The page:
Marijuana greenhouses win approval from Eagle County
Ryan Summerlin July 23, 2014
A marijuana cultivation facility totaling 6,912 square feet in Missouri Heights won unanimous approval from Eagle County commissioners on Tuesday.
The request by the Alexander Co. for four greenhouses in a secluded subdivision on the Eagle and Garfield county line was the first application reviewed for a pot cultivation facility in unincorporated Eagle County.
“It goes without saying, this is a bit of a milestone for Eagle County,” said Scot Hunn, a planner with the county.
The request generated little interest from the public, unlike prior proposals for similar facilities in Pitkin County. Elaina McNulty was the only critic at a sparely attended public hearing in El Jebel on Tuesday.
“The whole thing is just so very negative,” McNulty said. She claimed that the proposal goes against the covenants of the Ten Peaks Mesa subdivision. The area also is called the Pleasant Valley subdivision. Several undeveloped home sites on 35-acre parcels are in the vicinity of the greenhouse site, she said.
“It’s for families. It’s not for the drug business,” McNulty said.
“It’s for agriculture and farm animals and good, wholesome living,” she later added.
County Commissioner Kathy Chandler-Henry said the commissioners had decided when drafting marijuana cultivation regulations that such operations should be considered an agriculture use and were best on rural lands rather than areas zoned for industrial uses. She noted that the commissioners had visited the site of the proposed facility earlier Tuesday and deemed it compatible for the area. The proposal was approved by Chandler-Henry and Commissioners Jill Ryan and Sara Fisher.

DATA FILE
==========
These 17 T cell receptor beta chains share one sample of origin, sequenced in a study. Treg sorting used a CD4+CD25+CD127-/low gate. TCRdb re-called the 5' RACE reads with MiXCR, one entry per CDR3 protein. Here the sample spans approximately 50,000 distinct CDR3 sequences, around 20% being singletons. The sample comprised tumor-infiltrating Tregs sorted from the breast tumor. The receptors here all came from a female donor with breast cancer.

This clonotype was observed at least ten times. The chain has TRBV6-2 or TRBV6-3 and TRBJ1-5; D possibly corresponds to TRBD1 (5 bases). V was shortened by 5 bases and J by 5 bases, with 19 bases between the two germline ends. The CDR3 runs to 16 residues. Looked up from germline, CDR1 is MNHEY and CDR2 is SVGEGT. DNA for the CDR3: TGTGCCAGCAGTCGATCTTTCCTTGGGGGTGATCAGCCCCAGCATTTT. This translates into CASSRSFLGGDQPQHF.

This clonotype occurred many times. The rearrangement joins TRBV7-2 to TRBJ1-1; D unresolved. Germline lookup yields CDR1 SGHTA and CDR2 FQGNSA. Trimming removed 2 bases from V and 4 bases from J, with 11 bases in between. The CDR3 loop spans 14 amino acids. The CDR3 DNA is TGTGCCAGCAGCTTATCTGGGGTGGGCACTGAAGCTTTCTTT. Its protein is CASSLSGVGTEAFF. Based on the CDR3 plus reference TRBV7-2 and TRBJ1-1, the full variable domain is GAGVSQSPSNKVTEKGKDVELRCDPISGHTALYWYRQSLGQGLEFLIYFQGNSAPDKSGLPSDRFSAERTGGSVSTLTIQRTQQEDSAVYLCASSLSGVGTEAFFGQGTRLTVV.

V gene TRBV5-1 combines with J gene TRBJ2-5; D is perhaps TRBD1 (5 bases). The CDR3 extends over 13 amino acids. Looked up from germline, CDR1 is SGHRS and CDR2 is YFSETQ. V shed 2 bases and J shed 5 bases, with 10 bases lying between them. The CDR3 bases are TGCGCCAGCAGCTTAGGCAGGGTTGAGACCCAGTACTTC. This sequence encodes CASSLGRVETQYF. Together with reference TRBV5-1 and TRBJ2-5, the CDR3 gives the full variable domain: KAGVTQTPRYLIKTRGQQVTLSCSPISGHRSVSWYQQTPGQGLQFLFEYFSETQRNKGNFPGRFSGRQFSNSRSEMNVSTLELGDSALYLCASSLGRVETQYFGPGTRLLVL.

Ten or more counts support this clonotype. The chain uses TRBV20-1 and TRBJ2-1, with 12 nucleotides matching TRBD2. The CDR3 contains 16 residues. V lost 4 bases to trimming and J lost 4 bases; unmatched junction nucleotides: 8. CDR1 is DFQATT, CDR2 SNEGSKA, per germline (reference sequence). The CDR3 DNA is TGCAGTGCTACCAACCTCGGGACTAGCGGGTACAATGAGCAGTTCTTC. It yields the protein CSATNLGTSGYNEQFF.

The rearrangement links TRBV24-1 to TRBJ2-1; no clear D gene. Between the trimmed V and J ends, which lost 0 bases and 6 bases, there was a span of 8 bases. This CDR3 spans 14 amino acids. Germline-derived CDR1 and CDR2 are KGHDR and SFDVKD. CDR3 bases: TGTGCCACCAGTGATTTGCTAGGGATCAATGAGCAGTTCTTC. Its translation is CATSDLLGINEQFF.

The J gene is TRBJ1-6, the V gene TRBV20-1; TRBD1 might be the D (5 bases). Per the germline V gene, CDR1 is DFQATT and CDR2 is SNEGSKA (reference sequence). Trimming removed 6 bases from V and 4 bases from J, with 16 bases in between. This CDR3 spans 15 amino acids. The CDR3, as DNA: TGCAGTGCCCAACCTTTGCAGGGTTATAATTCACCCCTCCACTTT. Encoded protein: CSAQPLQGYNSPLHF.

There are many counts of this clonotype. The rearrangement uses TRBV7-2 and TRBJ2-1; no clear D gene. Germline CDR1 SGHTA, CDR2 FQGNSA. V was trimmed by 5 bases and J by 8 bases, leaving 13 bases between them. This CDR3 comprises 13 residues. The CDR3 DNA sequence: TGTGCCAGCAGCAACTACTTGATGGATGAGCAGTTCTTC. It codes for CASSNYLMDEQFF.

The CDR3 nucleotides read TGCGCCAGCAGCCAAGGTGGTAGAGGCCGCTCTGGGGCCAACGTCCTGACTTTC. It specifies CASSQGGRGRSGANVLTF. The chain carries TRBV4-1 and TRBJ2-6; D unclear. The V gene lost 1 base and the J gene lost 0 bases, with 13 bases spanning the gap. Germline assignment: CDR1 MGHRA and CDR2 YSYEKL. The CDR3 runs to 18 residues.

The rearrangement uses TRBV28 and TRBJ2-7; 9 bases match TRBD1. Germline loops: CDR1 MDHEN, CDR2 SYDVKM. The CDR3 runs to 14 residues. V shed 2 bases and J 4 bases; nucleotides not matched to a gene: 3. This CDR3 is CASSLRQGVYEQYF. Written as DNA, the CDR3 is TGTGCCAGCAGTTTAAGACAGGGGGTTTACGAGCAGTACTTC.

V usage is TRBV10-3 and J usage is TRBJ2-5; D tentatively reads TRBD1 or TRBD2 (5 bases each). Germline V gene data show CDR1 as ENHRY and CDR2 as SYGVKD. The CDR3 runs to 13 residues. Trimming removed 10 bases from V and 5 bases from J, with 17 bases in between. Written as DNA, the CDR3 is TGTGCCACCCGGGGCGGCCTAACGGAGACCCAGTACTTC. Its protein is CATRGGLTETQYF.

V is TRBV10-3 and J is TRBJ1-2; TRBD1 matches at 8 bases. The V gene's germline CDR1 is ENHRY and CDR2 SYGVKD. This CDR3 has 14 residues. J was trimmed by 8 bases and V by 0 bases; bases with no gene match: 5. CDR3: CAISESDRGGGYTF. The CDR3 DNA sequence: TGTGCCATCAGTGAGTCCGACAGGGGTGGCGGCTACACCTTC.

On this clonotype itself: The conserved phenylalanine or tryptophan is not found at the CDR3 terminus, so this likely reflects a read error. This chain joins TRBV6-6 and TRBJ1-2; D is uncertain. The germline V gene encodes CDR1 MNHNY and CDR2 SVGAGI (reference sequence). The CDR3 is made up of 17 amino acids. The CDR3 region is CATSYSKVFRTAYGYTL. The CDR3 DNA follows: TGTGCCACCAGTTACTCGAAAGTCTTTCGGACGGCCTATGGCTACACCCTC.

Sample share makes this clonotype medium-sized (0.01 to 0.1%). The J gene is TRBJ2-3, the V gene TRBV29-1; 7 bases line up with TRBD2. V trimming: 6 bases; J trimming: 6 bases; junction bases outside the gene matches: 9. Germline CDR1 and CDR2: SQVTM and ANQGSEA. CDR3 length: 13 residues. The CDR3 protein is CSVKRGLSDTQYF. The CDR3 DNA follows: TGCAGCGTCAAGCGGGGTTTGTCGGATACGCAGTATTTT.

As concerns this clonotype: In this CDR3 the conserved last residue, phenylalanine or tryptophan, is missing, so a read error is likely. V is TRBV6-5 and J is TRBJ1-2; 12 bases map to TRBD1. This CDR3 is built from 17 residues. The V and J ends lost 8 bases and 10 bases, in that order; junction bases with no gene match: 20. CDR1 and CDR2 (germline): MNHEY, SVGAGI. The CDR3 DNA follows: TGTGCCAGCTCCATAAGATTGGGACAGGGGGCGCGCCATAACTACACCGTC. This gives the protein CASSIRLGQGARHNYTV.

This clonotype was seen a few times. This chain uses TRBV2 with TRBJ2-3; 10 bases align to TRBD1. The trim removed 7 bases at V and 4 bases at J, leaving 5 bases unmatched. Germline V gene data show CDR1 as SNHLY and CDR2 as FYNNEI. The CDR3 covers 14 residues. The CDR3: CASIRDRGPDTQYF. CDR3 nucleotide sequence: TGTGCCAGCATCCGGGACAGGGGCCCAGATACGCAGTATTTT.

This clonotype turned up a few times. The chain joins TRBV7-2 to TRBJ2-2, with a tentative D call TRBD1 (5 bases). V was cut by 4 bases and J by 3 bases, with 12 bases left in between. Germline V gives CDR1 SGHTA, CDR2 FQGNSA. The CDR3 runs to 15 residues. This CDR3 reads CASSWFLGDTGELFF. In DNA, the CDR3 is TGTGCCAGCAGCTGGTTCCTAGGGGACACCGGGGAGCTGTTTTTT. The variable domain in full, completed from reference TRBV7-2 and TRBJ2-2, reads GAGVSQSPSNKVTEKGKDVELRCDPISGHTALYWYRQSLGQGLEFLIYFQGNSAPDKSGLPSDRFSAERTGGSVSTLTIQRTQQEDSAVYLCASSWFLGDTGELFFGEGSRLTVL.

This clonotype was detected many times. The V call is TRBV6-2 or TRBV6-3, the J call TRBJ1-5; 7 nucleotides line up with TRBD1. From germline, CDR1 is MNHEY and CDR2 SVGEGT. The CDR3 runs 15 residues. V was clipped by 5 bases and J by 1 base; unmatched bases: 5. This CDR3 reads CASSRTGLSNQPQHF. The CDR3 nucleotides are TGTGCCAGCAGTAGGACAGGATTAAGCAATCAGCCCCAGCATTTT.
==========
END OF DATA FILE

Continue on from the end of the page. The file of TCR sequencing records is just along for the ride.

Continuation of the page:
The site is about 10 miles from El Jebel and 8 miles from Catherine Store, according to the presentation Tuesday. It is accessed by a private road from the public Upper Cattle Creek Road.
The closest home is owned by the applicants, Josh and Natalie Alexander. Their application said they have been growers and providers of flowers and perennial plants for 10 years. They want to expand their scope and have worked on their application for seven months to make sure it meets Eagle County’s regulations.
“The greenhouse facility is designed to accommodate any crop that has value and can support a business,” the application said. “It is intended as a marijuana cultivation facility, though as demand changes, so may the species of crop.”
Josh Alexander said their operation will be called Cattle Creek Cultivations. It will be a wholesale operation that isn’t tied to any one retailer. Their application is outdated, he said, because it ties the operation to Durango Organics, a medical marijuana store in Durango.